An important aspect of laboratory surveillance for measles and rubella is the genetic characterization of circulating wild-type viruses to support molecular epidemiologic studies and to track transmission pathways. Virologic surveillance that is sufficient to document the interruption of transmission of measles and rubella viruses will be an essential criterion for verification of elimination. Laboratories in the World Health Organization (WHO) Measles and Rubella Laboratory Network have worked to improve and expand virologic surveillance as many regions move toward elimination of measles and rubella/congenital rubella syndrome. As countries approach elimination, it will be necessary to obtain genetic information from as many chains of transmission as possible. In addition, baseline virologic surveillance, especially for rubella, needs to be improved in many countries. This report contains a summary of recent improvements to the methods used for virologic surveillance.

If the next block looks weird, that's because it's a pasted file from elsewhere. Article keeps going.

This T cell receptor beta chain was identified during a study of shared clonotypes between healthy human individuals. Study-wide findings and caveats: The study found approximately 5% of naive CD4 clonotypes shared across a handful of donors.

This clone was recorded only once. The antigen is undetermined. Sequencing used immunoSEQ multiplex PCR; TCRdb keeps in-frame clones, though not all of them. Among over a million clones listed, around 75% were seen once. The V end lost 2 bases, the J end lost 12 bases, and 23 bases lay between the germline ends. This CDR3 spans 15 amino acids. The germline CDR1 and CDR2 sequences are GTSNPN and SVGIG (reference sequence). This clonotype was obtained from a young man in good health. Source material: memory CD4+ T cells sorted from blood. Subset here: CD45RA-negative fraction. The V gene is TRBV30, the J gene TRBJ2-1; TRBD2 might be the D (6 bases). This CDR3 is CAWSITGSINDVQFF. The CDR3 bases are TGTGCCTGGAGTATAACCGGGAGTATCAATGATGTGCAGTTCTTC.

Bibliographical noteFunding Information:
This work was supported by in-house funds from the Centers for Disease Control and Prevention; the Health Protection Agency, London, UK; Lab-oratoire National de Santé and CRP-Santé, Luxembourg, Luxembourg; and the WHO. Additional financial support was provided to some WHO network laboratories by the WHO.
Supplement sponsorship: This article is part of a supplement entitled ''Global Progress Toward Measles Eradication and Prevention of Rubella and Congenital Rubella Syndrome,'' which was sponsored by the Centers for Disease Control and Prevention.